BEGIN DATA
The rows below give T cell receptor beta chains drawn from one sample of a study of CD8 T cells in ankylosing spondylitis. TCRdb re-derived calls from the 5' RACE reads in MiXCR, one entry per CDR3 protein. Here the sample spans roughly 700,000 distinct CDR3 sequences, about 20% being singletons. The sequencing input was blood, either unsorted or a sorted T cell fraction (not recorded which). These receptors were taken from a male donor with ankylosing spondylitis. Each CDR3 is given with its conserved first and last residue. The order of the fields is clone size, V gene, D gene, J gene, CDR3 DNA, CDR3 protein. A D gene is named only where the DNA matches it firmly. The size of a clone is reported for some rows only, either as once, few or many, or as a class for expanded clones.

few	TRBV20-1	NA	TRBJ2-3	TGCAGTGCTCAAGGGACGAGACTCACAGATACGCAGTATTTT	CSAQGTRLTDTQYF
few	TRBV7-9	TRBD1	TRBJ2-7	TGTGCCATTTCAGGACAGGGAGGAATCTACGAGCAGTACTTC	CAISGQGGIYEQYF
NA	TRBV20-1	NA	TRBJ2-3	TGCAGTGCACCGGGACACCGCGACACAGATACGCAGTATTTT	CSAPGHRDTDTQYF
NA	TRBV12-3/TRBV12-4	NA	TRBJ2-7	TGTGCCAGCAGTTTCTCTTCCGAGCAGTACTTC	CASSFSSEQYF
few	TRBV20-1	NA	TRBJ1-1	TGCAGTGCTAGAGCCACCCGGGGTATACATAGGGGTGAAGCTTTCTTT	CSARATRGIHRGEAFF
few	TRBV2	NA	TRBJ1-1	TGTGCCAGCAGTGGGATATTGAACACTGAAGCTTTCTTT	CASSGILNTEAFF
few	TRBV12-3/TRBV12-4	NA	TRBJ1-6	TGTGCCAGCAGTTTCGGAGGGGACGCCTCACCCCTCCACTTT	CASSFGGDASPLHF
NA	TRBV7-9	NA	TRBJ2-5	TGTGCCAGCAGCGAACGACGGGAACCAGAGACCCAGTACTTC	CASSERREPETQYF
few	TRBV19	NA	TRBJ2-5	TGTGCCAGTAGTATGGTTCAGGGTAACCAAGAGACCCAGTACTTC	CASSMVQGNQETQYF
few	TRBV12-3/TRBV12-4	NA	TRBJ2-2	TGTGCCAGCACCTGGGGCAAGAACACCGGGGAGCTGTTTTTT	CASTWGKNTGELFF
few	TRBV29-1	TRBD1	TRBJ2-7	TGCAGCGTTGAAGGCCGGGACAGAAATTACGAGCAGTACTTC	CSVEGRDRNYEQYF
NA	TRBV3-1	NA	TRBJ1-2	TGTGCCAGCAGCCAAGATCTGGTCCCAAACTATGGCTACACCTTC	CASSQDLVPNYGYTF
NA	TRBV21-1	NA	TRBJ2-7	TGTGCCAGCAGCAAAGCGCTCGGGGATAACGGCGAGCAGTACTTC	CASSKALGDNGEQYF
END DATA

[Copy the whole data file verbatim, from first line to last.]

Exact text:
The rows below give T cell receptor beta chains drawn from one sample of a study of CD8 T cells in ankylosing spondylitis. TCRdb re-derived calls from the 5' RACE reads in MiXCR, one entry per CDR3 protein. Here the sample spans roughly 700,000 distinct CDR3 sequences, about 20% being singletons. The sequencing input was blood, either unsorted or a sorted T cell fraction (not recorded which). These receptors were taken from a male donor with ankylosing spondylitis. Each CDR3 is given with its conserved first and last residue. The order of the fields is clone size, V gene, D gene, J gene, CDR3 DNA, CDR3 protein. A D gene is named only where the DNA matches it firmly. The size of a clone is reported for some rows only, either as once, few or many, or as a class for expanded clones.

few	TRBV20-1	NA	TRBJ2-3	TGCAGTGCTCAAGGGACGAGACTCACAGATACGCAGTATTTT	CSAQGTRLTDTQYF
few	TRBV7-9	TRBD1	TRBJ2-7	TGTGCCATTTCAGGACAGGGAGGAATCTACGAGCAGTACTTC	CAISGQGGIYEQYF
NA	TRBV20-1	NA	TRBJ2-3	TGCAGTGCACCGGGACACCGCGACACAGATACGCAGTATTTT	CSAPGHRDTDTQYF
NA	TRBV12-3/TRBV12-4	NA	TRBJ2-7	TGTGCCAGCAGTTTCTCTTCCGAGCAGTACTTC	CASSFSSEQYF
few	TRBV20-1	NA	TRBJ1-1	TGCAGTGCTAGAGCCACCCGGGGTATACATAGGGGTGAAGCTTTCTTT	CSARATRGIHRGEAFF
few	TRBV2	NA	TRBJ1-1	TGTGCCAGCAGTGGGATATTGAACACTGAAGCTTTCTTT	CASSGILNTEAFF
few	TRBV12-3/TRBV12-4	NA	TRBJ1-6	TGTGCCAGCAGTTTCGGAGGGGACGCCTCACCCCTCCACTTT	CASSFGGDASPLHF
NA	TRBV7-9	NA	TRBJ2-5	TGTGCCAGCAGCGAACGACGGGAACCAGAGACCCAGTACTTC	CASSERREPETQYF
few	TRBV19	NA	TRBJ2-5	TGTGCCAGTAGTATGGTTCAGGGTAACCAAGAGACCCAGTACTTC	CASSMVQGNQETQYF
few	TRBV12-3/TRBV12-4	NA	TRBJ2-2	TGTGCCAGCACCTGGGGCAAGAACACCGGGGAGCTGTTTTTT	CASTWGKNTGELFF
few	TRBV29-1	TRBD1	TRBJ2-7	TGCAGCGTTGAAGGCCGGGACAGAAATTACGAGCAGTACTTC	CSVEGRDRNYEQYF
NA	TRBV3-1	NA	TRBJ1-2	TGTGCCAGCAGCCAAGATCTGGTCCCAAACTATGGCTACACCTTC	CASSQDLVPNYGYTF
NA	TRBV21-1	NA	TRBJ2-7	TGTGCCAGCAGCAAAGCGCTCGGGGATAACGGCGAGCAGTACTTC	CASSKALGDNGEQYF